WhatsApp Hacked: What You Need to Know and the Steps You Should Take
By exploiting a vulnerability in the app, hackers were able to gain access to user call logs, texts, cameras, microphones, and other data.
The spyware – a product of Israeli spy firm, the NSO Group – was activated by placing a voice call to targets. The targets didn’t need to pick up, there was no record of the call, and in some instances, the targets didn’t even receive a physical call at all.
Though convenient, intuitive, and incredibly popular – WhatsApp’s user base has exploded to reach 1.5 billion monthly – free chat apps are increasingly vulnerable. This attack, for example, even managed to bypass WhatsApp’s end-to-end encryption.
Naturally, this latest breach raises a number of important questions such as:
- Am I impacted?
- Has a fix been issued?
- Is there a more viable long-term solution?
Here’s what you need to know and the steps you should take.
Table of Contents
Am I Impacted?
Most likely – no.
According to WhatsApp, the attack only infected a small number of users.
That said, the vulnerability existed across all devices and operating systems and includes the following versions:
- WhatsApp for Android prior to v2.19.134
- WhatsApp Business for Android prior to v2.19.44
- WhatsApp for iOS prior to v2.19.51
- WhatsApp Business for iOS prior to v2.19.51
- WhatsApp for Windows Phone prior to v2.18.348
- WhatsApp for Tizen prior to v2.18.15
Has a Fix Been Issued?
WhatsApp has already released an update for iOS and Android devices. If you’re a WhatsApp user, you’ll want to update your application immediately.
If you’re using an iPhone or iOS device:
- Head to the App Store
- At the bottom of the screen, tap ‘Updates’
- If automatic updates aren’t enabled, hit ‘Update’ next to WhatsApp Messenger
On Android devices:
- Go to the Google Play Store
- Tap the menu icon in the upper left corner
- Tap ‘My Games and Apps’
- If WhatsApp has not been automatically updated, hit ‘Update’
Importantly, to better protect yourself in the future, consider turning on automatic updates, or update your applications and operating systems each time an update is available.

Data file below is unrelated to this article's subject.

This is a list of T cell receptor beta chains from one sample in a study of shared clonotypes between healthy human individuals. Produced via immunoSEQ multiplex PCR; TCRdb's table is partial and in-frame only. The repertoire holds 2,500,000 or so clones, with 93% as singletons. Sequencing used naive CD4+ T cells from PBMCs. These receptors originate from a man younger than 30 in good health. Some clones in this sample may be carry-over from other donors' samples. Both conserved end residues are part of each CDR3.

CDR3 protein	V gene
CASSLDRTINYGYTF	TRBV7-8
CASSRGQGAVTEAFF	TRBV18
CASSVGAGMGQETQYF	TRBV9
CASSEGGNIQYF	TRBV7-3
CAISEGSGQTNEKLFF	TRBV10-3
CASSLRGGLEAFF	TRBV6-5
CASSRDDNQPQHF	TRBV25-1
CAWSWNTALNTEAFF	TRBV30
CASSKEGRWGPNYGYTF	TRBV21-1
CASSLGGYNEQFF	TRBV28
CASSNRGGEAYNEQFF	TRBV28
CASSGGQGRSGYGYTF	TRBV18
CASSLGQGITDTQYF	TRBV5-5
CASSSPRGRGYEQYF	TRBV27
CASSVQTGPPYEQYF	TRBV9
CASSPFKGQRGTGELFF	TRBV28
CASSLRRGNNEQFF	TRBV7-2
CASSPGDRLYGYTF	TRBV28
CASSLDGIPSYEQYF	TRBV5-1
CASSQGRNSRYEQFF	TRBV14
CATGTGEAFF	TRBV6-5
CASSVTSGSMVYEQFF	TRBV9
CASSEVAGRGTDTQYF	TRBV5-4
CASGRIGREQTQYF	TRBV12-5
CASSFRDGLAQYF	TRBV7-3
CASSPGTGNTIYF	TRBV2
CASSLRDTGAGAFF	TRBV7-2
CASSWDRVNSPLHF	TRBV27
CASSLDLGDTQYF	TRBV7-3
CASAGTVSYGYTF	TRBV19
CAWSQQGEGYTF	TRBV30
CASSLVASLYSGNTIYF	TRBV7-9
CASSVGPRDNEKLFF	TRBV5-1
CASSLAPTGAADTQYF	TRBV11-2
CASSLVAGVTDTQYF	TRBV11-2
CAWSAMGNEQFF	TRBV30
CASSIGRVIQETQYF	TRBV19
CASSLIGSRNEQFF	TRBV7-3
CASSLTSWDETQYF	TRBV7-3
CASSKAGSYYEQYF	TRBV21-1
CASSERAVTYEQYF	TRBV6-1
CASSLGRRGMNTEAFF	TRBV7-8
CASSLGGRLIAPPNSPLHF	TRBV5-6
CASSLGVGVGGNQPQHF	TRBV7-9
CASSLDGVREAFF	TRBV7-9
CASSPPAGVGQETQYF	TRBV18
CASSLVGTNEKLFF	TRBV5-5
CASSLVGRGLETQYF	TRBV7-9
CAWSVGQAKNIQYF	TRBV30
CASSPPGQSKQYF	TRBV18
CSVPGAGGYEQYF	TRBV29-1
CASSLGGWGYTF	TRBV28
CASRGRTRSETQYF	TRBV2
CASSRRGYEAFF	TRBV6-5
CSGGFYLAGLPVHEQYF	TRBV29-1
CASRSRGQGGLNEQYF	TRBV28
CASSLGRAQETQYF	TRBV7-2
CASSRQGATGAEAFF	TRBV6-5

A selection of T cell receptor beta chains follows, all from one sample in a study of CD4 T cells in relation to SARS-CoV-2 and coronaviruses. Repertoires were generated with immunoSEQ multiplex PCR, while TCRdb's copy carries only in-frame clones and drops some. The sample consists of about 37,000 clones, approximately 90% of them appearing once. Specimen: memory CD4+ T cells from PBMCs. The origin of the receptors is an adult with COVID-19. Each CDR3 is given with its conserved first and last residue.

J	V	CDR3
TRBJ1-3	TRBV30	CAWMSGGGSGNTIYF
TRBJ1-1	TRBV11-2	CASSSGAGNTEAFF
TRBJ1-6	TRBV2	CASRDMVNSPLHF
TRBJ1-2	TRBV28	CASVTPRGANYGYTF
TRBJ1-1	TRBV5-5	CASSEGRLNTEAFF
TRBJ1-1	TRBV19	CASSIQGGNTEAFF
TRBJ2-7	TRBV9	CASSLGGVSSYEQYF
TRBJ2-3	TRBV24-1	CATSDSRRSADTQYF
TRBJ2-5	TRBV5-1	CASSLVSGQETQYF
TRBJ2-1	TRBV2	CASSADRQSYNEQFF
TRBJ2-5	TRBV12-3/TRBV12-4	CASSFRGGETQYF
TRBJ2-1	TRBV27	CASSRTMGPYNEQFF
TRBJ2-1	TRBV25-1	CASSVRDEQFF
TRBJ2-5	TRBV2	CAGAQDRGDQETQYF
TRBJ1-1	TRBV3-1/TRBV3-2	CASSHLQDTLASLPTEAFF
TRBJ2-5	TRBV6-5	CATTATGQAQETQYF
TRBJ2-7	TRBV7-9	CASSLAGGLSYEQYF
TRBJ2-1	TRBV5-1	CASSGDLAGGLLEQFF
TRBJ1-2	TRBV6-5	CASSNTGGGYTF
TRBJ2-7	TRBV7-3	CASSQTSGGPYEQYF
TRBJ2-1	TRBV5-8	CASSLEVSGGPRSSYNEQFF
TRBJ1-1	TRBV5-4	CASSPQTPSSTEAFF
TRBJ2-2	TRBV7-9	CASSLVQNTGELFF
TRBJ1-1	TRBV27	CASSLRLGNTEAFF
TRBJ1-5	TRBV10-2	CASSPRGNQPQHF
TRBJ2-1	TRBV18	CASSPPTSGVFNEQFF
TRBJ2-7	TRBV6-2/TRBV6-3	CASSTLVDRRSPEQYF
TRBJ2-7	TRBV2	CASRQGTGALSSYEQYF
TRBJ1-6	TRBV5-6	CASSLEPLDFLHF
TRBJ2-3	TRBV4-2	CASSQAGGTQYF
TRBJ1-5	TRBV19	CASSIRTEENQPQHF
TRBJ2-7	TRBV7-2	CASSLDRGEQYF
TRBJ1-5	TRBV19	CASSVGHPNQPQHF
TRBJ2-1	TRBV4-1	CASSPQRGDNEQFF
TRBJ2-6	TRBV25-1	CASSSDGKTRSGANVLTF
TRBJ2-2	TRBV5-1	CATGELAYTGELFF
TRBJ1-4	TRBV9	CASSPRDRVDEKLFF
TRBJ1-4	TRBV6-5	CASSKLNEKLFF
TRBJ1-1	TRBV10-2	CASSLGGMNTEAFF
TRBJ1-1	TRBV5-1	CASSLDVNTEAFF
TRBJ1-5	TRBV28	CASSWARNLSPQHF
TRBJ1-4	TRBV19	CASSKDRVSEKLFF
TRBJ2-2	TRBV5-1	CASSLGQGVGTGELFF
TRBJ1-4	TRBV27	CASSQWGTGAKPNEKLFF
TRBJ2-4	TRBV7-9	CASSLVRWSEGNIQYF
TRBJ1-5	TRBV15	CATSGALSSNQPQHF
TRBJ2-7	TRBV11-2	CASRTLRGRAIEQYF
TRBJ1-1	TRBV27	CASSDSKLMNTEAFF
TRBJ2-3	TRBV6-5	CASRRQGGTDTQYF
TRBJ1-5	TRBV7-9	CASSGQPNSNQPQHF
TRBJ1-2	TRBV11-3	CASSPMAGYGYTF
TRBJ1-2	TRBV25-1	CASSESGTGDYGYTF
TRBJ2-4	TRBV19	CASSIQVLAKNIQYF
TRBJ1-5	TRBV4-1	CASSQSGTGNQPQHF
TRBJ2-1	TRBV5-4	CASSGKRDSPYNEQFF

Is There a More Viable Long-term Solution?
First of all, you shouldn’t rush to ditch your favorite chat apps.
Ultimately, any piece of technology, and especially smartphones and messaging applications, is vulnerable to attack. As technology evolves at breakneck pace, so too do the tricks and tools which hackers and thieves employ to exploit potential vulnerabilities.
You should, however, consider your communication habits.
- Are you chatting for pleasure or business?
- Are you sharing information or data which, if made public could harm you, the recipient, or any other party?
- Are you using strong passwords and user authorizations?
- Are you relying on encryption only to protect yourself?
- Could an enterprise instant messenger mitigate some of these concerns?
Carefully considering these questions helps you examine whether chat applications like WhatsApp, or any other free, consumer-grade chat apps, are suitable for your communication needs.
Generally, free, consumer-grade chat apps aren’t a platform for enterprise-grade communication.
- A private team network – A private team network ensures network access is achieved only through prior authorization – confining communication safely between parties on the platform.
- Peer-to-peer communication channels – Peer-to-peer channels assure information only flows between the sender and recipient, effectively bypassing middlemen – third-party servers or cloud databases, for example – which can leave data vulnerable to attack.
- End-to-end encryption – Despite the WhatsApp attack sidestepping the application’s encryption protocols, encryption remains a vital line of defense. By scrambling communications and providing only the sender and recipient the keys to view them, end-to-end encryption makes it much harder for hackers to access messages in the majority of cases.
- Anti-virus and malware protection – Employing reputable anti-virus and malware protection is perhaps the most critical step you can take to protect yourself from viruses, malware, and spyware. Keeping it up to date and integrating it with your enterprise instant messenger better safeguards you in the event of an attack.
The unfortunate truth is that no messaging application in 2019 is 100 percent safe from malicious outside attacks.
The reality, however, is that your odds of being targeted over a private, self-hosted team network offering peer-to-peer channels, end-to-end encryption, and anti-virus and malware integration, are less likely.
By carefully considering both your communication habits and tools, you can begin to better safeguard yourself and your communication.